Like all good documentaries, Inside Job covers its material with a strong sense of narrative. This helps make the material, in this case the causes of the Global Financial Crisis of 2008, more accessible to a general audience.
Starting out with the sorry tale of Iceland and its financial collapse, the film unfolds the layers of complexity of world financial markets carefully and skilfully, tracing the growth of new types of financial instruments developed off the back of massive brain and computer power from the 1980s onwards. We see the unfettered influence of the creators of those money-making schemes over US politics over the last thirty years, and the resulting failure of the US and other Governments to develop a regulatory framework to support the orderly operation of these new markets.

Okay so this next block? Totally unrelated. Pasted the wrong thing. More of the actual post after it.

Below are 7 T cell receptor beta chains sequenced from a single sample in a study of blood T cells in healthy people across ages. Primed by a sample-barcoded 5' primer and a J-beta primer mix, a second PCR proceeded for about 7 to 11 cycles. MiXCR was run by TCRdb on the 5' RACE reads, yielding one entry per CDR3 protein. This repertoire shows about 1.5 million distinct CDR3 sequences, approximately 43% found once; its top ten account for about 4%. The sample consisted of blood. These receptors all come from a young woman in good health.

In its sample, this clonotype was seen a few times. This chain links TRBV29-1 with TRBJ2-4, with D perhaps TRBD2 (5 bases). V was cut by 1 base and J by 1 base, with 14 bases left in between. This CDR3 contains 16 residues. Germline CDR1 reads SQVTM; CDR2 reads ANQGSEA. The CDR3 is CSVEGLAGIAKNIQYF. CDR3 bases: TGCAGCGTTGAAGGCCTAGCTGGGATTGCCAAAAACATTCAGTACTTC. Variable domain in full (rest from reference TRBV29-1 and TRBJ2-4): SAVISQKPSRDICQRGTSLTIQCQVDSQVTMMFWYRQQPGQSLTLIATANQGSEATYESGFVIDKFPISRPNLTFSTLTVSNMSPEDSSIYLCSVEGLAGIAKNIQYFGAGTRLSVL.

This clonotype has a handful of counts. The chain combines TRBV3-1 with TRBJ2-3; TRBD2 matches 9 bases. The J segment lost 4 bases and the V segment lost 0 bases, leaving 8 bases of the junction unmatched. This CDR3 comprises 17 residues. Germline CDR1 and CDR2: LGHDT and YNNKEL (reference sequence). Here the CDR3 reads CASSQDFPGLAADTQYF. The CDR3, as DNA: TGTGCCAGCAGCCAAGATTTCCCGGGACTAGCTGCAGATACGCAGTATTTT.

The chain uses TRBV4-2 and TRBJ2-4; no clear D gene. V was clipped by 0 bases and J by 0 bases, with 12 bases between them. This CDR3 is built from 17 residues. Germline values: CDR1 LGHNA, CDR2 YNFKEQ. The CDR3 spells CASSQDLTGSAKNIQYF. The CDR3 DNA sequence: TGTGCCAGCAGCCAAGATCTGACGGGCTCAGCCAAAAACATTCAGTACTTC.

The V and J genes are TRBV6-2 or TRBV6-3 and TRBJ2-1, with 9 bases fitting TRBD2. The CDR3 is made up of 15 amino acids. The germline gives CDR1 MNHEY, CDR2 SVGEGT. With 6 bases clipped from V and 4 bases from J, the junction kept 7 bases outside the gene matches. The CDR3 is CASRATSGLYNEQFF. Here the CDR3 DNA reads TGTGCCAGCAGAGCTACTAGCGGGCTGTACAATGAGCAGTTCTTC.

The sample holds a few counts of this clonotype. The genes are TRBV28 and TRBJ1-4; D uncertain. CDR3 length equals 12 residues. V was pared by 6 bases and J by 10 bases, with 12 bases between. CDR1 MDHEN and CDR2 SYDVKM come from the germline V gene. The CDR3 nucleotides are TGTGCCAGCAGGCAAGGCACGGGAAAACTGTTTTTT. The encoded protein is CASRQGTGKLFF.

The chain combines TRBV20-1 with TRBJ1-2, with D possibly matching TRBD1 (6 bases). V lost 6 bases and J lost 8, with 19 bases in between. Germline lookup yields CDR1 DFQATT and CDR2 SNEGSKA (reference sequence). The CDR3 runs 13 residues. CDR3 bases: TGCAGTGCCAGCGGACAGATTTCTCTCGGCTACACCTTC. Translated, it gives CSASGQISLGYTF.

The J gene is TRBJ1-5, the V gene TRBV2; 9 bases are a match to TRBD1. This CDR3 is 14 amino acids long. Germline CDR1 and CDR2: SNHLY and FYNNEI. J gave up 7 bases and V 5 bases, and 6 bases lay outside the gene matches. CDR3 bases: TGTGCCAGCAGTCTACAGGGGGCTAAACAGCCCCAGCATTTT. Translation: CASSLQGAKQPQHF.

Some have described it as a horror movie masquerading as a documentary, and there are plenty of villains to get the steam coming out of your ears. Of course, some viewers might have steam coming out their ears at points where they think the film takes an unduly biased stance. Hey, feel free to make your owm film about it all.
Don’t be deterred by the subject matter – this is a film for everyone, beautifully made and carefully laid out.
Those who want to read more deeply on the subject could try The Great Hangover (edited by Graydon Carter), a collection of articles from Vanity Fair. This is also a good recent article on the broader issue by Australian journalist Ross Gittins: The Four Business Gangs that Run the US.